An already complicated race for the Seattle City Council District 4 seat got a little more confusing on Thursday when incumbent Councilmember Rob Johnson announced his resignation, effective April 6. Johnson had already announced that he would not be running for reelection this fall, but his decision to step down early came as a surprise, as he had given no previous indication that he would not satisfy the remainder of his term.
This news should placate the folks who clamored for Johnson to step down immediately after he announced his plan to take a job as a transportation advisor with Seattle’s new NHL franchise, citing this new job as a conflict of interest with his position on the Council. Johnson says that his early resignation has nothing to do with the new job, and that he merely wants to spend more time with his family. He will, however, start working with Seattle’s NHL team next month, rather than in 2020, as he had originally announced.
Once Johnson vacates his seat, the remaining Councilmembers will have 20 days to find a replacement to represent District 4 until a new Councilmember is elected in November’s general election and that race is certified on November 26.
If this process sounds familiar, that’s because Seattle went through something similar in October 2017, after Ed Murray stepped down as Mayor, and Councilmember Tim Burgess took his position, leaving Burgess’ seat on the Council empty. 16 people applied to fill that seat (I was one of them), which was eventually occupied for just over a month by Kirsten Harris-Talley.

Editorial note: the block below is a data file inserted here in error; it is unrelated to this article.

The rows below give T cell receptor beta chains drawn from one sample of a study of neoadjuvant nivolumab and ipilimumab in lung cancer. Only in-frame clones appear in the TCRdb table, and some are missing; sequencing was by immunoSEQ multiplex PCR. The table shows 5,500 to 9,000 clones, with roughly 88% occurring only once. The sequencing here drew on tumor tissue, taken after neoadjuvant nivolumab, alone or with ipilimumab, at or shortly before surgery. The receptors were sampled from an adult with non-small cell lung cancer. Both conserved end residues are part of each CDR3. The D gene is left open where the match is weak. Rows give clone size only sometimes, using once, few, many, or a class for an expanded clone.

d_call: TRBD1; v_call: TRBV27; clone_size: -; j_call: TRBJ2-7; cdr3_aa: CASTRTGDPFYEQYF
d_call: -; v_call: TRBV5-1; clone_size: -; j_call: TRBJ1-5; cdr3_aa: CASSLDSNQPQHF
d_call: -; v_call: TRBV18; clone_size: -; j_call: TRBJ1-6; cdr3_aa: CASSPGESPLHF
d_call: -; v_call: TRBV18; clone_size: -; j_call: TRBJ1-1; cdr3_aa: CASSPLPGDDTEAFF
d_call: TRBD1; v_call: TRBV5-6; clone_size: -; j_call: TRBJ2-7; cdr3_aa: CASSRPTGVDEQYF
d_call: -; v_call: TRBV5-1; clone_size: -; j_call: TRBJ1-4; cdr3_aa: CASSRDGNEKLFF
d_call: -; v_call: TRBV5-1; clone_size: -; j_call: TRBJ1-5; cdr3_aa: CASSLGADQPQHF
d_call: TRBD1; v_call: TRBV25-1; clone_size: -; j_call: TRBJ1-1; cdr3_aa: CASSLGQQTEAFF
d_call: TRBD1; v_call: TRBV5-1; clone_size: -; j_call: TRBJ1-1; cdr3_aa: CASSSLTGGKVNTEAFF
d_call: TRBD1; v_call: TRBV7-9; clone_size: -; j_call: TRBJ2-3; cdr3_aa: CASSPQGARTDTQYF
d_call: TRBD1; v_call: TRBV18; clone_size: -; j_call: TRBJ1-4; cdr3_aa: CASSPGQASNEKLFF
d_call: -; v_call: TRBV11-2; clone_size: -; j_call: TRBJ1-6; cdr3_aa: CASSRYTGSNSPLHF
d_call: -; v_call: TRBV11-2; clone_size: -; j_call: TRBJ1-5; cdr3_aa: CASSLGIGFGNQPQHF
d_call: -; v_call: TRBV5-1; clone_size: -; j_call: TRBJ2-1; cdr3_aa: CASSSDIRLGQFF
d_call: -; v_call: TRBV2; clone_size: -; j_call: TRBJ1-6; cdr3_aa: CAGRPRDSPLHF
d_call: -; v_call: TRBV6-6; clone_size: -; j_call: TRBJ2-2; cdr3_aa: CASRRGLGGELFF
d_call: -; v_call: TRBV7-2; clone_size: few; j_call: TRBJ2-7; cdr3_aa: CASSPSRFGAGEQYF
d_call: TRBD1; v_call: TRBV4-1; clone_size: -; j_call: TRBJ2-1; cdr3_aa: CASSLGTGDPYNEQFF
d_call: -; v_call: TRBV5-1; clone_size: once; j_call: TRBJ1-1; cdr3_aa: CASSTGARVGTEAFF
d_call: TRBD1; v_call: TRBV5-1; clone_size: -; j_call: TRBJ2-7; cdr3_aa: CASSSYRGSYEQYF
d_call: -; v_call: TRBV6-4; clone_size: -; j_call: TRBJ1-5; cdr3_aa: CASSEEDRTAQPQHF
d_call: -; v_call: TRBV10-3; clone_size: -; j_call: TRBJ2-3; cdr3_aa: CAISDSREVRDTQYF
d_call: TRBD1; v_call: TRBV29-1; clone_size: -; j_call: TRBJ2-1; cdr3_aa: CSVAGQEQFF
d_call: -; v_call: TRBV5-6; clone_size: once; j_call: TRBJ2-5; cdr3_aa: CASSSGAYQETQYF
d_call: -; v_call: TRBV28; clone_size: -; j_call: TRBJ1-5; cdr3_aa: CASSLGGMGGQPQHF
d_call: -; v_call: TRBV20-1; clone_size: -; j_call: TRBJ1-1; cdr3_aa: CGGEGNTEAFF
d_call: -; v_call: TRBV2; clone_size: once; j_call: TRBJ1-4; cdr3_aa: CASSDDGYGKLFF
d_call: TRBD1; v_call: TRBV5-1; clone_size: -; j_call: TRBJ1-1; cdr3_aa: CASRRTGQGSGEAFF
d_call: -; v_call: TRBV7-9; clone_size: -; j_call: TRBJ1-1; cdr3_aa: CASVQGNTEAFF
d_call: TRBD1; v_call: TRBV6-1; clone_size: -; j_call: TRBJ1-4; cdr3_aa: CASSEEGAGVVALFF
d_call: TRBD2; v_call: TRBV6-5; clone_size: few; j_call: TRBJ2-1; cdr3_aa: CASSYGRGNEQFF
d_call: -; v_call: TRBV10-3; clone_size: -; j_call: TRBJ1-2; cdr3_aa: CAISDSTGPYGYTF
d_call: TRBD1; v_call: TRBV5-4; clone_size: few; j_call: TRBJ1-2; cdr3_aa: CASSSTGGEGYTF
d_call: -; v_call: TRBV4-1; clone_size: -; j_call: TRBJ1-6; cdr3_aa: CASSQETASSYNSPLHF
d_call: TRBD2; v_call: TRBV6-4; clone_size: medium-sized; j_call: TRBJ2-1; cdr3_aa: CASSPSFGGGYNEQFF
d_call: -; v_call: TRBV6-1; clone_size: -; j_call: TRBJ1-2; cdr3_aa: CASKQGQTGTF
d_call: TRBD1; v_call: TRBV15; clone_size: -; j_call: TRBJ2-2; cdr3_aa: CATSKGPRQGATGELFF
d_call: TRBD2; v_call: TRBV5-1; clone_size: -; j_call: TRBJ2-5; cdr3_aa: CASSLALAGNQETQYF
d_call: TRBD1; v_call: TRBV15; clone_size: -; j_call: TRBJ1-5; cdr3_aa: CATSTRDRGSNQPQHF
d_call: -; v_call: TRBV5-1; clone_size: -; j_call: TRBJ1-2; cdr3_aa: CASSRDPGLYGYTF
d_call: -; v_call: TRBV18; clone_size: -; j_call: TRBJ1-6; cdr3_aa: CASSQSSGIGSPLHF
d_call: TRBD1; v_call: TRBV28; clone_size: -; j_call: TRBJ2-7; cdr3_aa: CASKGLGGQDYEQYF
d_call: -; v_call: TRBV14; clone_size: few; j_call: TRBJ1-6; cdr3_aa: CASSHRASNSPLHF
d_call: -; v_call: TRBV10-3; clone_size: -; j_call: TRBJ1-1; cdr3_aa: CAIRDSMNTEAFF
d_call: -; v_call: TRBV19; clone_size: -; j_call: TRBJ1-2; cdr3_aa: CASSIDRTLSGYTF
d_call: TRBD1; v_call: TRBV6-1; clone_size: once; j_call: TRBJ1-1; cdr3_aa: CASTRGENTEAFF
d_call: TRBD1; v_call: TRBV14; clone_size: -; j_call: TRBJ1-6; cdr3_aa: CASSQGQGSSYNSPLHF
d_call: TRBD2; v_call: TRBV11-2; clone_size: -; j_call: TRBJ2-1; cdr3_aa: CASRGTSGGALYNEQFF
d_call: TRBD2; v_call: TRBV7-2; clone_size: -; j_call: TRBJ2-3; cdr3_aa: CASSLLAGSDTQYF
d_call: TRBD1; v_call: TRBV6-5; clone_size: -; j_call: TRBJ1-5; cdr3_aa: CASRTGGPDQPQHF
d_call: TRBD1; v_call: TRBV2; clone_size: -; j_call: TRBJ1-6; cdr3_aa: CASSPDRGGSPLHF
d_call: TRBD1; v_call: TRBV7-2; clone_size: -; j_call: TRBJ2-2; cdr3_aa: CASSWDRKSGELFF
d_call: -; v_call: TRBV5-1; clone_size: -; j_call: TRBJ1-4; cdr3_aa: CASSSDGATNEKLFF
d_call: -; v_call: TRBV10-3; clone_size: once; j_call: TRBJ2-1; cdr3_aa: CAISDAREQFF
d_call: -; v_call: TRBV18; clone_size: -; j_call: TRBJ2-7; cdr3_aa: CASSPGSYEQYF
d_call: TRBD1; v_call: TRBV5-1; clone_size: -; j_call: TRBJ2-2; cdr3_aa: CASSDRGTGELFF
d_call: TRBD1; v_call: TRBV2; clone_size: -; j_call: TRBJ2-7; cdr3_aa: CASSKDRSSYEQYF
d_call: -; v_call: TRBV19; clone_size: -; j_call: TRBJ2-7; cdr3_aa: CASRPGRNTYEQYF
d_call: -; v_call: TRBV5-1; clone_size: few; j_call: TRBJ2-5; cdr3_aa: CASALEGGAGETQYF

Applicants to fill Johnson’s seat can begin filing their paperwork on March 25, and the Council will begin reviewing applications on April 6. The Burgess vacancy brought a wide array of candidates, ranging from highly-qualified activists to nutty blowhards (I like to think I was somewhere in between), and there’s no reason to think that the same won’t be true this time. There’s more at stake in filling Johnson’s seat than there was for Burgess’, however. Not only will the temporary Councilmember serve for over half a year, they will participate in writing the city’s 2020 budget.
Council President Bruce Harrell released a memo on Thursday stating that he would like the Council to choose an experienced candidate who can “hit the ground running.” He also stated that he would like the replacement to agree “not to seek election to the Council this year,” which would seemingly disqualify the nine candidates who have already filed to run for the District 4 position (one of whom, Abel Pacheco, applied to replace Burgess in 2017). There is, however, nothing in the City Charter precluding a temporary Council appointee from running for the seat to which they were appointed.
Since only Councilmembers vote to fill Council vacancies, the residents of District 4 have virtually no say as to who will represent them for the next seven months. However, if you would like to hear from the candidates, there will be a public forum (format TBD) held sometime between April 10 and April 19. Stay tuned.